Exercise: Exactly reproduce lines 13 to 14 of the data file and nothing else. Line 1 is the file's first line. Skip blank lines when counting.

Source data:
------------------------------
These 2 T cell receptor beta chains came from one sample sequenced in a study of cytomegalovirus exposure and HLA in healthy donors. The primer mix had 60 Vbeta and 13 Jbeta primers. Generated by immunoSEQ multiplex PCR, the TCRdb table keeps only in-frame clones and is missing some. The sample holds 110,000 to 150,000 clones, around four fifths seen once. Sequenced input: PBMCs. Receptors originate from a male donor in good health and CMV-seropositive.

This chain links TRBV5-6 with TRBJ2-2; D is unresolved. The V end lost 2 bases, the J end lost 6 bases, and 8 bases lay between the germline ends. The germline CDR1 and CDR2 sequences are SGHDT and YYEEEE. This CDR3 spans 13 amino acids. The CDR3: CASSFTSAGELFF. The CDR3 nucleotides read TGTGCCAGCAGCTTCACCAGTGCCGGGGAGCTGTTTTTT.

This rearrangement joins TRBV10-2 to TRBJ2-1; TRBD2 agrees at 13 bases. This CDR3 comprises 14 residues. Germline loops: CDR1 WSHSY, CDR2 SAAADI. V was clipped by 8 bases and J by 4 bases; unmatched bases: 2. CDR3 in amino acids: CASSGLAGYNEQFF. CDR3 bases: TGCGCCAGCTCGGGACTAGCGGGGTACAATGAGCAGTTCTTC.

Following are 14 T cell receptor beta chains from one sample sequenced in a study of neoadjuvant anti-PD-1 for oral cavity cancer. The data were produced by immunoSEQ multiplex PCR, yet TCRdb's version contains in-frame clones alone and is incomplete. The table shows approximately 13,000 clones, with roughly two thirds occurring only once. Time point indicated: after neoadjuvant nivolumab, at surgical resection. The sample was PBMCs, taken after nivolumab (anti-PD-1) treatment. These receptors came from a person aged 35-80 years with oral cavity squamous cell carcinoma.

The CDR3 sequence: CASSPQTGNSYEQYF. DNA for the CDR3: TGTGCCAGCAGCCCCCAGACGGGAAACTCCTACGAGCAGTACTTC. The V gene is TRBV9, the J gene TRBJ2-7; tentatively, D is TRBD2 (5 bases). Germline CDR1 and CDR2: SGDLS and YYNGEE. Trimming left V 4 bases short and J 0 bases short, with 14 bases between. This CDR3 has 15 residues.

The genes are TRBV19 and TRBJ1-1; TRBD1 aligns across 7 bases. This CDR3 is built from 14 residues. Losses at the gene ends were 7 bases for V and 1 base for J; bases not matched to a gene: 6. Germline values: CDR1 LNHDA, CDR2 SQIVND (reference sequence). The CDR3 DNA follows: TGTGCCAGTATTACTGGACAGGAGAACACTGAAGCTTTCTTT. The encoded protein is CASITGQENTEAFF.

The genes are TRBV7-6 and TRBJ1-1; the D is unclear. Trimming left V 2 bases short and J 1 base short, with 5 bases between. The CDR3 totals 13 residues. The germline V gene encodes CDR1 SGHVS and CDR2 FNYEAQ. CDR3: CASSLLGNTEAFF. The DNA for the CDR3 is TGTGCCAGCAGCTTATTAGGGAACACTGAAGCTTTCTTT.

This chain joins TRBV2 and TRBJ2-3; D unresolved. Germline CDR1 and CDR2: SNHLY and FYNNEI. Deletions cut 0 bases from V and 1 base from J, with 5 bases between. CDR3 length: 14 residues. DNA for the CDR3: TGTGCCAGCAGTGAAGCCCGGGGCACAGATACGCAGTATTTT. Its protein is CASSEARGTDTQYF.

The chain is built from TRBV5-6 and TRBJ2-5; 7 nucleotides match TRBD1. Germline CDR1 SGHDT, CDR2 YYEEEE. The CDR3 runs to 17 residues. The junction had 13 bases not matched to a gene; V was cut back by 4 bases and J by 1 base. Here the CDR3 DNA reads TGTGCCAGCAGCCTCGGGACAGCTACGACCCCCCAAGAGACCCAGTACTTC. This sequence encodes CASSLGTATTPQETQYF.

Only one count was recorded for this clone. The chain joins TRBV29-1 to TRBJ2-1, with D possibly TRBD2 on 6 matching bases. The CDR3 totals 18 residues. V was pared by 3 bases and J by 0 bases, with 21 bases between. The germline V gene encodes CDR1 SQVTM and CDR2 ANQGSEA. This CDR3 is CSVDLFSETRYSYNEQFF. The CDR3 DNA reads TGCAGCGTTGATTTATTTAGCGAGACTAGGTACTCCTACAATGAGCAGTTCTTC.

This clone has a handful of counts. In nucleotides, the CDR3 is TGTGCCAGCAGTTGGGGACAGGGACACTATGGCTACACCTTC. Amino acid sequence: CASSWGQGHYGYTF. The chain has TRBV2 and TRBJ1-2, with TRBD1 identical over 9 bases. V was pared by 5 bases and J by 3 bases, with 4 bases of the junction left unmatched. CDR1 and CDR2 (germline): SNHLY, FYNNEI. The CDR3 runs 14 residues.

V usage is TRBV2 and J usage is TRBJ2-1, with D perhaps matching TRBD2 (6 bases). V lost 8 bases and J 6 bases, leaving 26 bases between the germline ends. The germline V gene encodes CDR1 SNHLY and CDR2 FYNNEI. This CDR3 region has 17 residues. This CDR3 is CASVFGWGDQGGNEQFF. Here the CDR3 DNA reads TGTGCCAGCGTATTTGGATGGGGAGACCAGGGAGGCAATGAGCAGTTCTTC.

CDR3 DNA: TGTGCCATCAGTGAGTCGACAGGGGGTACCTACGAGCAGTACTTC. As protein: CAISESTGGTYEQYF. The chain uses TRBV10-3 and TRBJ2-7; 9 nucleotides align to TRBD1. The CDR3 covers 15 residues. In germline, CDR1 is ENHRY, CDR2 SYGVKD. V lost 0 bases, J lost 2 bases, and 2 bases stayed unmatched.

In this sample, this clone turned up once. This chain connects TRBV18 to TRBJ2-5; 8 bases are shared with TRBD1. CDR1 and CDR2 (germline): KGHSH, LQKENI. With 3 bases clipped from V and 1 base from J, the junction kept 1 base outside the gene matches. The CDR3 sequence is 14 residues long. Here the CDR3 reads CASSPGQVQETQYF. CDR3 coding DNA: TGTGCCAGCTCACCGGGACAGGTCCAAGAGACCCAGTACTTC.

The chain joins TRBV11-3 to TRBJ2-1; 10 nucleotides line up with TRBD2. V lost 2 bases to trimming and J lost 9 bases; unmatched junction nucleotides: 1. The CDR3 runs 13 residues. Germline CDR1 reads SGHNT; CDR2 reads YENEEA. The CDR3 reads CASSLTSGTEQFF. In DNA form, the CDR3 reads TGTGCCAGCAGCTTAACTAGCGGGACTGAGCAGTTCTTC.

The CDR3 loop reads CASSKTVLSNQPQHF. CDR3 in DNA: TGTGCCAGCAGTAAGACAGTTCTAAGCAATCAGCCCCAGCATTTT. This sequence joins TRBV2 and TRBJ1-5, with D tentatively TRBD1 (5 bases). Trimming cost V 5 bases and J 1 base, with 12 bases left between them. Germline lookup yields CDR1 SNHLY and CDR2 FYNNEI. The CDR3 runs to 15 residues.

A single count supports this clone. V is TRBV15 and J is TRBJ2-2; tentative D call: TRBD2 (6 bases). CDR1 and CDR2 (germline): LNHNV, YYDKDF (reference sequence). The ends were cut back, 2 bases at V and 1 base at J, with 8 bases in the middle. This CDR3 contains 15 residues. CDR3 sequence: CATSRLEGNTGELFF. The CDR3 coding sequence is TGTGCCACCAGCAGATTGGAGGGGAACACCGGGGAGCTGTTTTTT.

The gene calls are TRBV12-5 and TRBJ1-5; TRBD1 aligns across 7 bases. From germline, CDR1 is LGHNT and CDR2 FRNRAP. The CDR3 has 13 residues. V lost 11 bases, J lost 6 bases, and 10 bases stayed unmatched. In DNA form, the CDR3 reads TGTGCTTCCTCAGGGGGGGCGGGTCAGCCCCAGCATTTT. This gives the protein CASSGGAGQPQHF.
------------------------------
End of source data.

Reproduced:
CDR3 DNA: TGTGCCATCAGTGAGTCGACAGGGGGTACCTACGAGCAGTACTTC. As protein: CAISESTGGTYEQYF. The chain uses TRBV10-3 and TRBJ2-7; 9 nucleotides align to TRBD1. The CDR3 covers 15 residues. In germline, CDR1 is ENHRY, CDR2 SYGVKD. V lost 0 bases, J lost 2 bases, and 2 bases stayed unmatched.

In this sample, this clone turned up once. This chain connects TRBV18 to TRBJ2-5; 8 bases are shared with TRBD1. CDR1 and CDR2 (germline): KGHSH, LQKENI. With 3 bases clipped from V and 1 base from J, the junction kept 1 base outside the gene matches. The CDR3 sequence is 14 residues long. Here the CDR3 reads CASSPGQVQETQYF. CDR3 coding DNA: TGTGCCAGCTCACCGGGACAGGTCCAAGAGACCCAGTACTTC.